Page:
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Inert Pair Effect

In the s-block, group I elements are univalent and group II elements are divalent. In group III, we would expect the elements to be trivalent. In most of their compounds this is the case, but some of the elements show lower valency states as well. There is an increasing tendency to form univalent compounds on descending the group. Compounds with Ga(I), In(I), and Tl(I) are known. With Ga and In the (I) oxidation state is less stable than the (III) state. However, the stability of the lower oxidation state increases on descending the group. Tl(I) thallous compounds are more stable than Tl(III) thallic compounds. This is called the inert pair effect.
The inert pair effect is not restricted to group III, but also occurs among the heavier elements in other groups in the p-block. Examples from group IV are Sn2+ and Pb2+ and examples from group V are Sb3+ and Bi3+. The lower oxidation state becomes more stable on descending the group. Thus, Sn2+ is a reducing agent, but Pb2+ is stable; Sb3+ is a reducing agent, but Bi3+ is stable. When the s-electrons remain paired, the oxidation state is always two lower than the usual oxidation state for the group.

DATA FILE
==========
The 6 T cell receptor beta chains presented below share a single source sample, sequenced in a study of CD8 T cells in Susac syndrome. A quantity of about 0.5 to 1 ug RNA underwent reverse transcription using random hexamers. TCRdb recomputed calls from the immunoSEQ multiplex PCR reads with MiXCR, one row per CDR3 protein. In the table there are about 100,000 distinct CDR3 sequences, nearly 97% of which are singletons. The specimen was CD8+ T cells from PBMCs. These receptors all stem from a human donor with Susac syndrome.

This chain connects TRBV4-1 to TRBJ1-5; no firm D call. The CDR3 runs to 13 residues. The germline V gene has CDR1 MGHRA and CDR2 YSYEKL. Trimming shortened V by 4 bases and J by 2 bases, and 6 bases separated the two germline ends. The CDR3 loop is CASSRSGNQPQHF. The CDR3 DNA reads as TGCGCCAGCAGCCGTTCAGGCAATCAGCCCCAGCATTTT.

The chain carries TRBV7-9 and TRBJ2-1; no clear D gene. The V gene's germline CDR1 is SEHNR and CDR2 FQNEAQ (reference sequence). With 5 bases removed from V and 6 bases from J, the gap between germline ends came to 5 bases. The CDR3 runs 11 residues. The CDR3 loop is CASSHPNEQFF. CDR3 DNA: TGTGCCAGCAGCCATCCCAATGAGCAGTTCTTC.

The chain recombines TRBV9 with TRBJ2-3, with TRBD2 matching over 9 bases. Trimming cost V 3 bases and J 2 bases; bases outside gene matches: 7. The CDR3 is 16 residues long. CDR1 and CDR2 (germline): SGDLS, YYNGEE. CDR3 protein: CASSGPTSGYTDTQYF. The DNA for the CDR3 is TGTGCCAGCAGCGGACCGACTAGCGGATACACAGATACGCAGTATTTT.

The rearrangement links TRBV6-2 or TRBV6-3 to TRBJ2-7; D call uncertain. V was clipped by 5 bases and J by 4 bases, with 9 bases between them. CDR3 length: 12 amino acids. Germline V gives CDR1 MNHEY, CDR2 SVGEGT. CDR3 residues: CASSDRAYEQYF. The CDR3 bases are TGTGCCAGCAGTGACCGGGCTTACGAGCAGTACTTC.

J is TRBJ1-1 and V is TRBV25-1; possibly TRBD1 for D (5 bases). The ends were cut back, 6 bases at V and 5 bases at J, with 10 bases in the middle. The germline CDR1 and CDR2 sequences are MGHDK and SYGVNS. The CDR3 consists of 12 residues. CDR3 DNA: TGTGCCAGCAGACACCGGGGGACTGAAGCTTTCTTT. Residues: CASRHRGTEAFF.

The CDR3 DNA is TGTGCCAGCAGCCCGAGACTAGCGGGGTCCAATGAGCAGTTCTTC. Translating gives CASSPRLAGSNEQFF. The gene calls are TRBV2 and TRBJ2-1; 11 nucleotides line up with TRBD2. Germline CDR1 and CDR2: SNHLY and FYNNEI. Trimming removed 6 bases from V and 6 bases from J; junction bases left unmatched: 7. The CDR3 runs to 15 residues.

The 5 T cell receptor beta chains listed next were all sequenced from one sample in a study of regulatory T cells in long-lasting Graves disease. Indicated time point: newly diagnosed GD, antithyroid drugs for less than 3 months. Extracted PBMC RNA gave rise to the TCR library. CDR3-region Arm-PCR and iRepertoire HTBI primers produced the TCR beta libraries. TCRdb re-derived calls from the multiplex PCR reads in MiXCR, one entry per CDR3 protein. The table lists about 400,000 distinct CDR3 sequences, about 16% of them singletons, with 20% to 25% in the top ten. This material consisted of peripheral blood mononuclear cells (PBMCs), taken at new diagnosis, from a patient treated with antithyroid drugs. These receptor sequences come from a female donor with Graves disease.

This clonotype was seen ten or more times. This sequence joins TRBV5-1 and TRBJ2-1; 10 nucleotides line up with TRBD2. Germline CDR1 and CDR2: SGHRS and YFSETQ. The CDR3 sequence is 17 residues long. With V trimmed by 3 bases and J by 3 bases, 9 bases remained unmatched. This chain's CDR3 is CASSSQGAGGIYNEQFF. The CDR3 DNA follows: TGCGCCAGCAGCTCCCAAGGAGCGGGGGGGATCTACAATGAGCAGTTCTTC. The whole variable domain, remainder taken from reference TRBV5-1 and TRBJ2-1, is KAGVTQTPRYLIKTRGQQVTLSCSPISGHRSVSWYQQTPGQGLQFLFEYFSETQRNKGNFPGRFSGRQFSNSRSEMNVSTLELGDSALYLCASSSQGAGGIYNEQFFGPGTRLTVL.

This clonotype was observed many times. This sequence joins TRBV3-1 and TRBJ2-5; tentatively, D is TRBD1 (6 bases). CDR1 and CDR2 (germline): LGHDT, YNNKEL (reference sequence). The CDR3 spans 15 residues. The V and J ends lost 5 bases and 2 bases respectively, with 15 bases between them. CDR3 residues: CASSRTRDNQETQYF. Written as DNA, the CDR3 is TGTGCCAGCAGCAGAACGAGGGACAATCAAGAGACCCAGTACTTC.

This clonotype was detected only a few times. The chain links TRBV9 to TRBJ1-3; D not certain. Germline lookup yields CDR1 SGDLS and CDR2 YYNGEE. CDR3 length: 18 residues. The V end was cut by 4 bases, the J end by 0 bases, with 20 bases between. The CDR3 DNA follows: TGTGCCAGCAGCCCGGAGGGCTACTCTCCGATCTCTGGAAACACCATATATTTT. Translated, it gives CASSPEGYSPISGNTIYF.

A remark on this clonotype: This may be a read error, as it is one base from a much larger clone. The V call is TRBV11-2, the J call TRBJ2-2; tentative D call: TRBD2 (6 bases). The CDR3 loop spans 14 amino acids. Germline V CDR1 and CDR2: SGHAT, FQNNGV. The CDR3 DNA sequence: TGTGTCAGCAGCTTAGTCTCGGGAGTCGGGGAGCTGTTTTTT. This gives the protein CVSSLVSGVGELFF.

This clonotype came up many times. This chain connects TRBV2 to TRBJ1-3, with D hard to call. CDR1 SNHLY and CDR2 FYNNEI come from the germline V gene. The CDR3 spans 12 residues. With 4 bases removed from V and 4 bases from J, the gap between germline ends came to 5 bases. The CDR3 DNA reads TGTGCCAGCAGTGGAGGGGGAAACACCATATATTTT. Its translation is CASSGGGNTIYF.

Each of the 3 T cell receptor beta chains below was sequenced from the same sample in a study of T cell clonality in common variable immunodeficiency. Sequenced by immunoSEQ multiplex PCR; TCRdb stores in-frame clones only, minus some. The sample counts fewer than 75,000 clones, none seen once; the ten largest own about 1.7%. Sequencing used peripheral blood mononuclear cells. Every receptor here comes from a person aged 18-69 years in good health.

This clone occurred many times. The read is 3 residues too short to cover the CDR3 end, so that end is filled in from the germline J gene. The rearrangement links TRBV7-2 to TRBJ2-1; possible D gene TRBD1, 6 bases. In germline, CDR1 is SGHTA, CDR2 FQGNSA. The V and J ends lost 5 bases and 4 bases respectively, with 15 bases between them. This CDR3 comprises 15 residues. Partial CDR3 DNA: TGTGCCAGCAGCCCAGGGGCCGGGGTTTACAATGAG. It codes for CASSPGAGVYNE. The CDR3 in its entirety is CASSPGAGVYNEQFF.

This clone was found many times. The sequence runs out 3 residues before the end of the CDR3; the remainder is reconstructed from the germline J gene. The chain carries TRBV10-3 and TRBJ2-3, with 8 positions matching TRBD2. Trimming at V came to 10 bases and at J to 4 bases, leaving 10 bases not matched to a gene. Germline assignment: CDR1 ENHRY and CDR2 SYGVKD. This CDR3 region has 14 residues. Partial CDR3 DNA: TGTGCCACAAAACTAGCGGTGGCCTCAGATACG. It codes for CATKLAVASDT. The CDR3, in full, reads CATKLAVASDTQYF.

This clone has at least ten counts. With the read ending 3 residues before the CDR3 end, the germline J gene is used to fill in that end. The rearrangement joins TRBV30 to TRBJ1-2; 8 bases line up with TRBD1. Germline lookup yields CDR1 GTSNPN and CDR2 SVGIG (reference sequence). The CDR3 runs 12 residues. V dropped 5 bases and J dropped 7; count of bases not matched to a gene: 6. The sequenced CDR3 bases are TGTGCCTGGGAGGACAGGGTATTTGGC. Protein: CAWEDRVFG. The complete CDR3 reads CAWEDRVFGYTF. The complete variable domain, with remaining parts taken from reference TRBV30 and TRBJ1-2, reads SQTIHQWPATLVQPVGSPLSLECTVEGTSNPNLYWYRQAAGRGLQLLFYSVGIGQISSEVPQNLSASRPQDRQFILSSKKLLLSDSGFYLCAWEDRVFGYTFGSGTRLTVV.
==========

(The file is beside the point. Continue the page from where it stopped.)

Thus, in the s-block, groups I and II show only the group valency. Groups in the p-block show variable valency, differing in steps of two. Variable valency also occurs with elements in the d-block. This arises from using different number of d-electrons for bonding, so in this case the valency can change in steps of one (e.g., Cu+ and Cu2+, Fe2+ and Fe3+).

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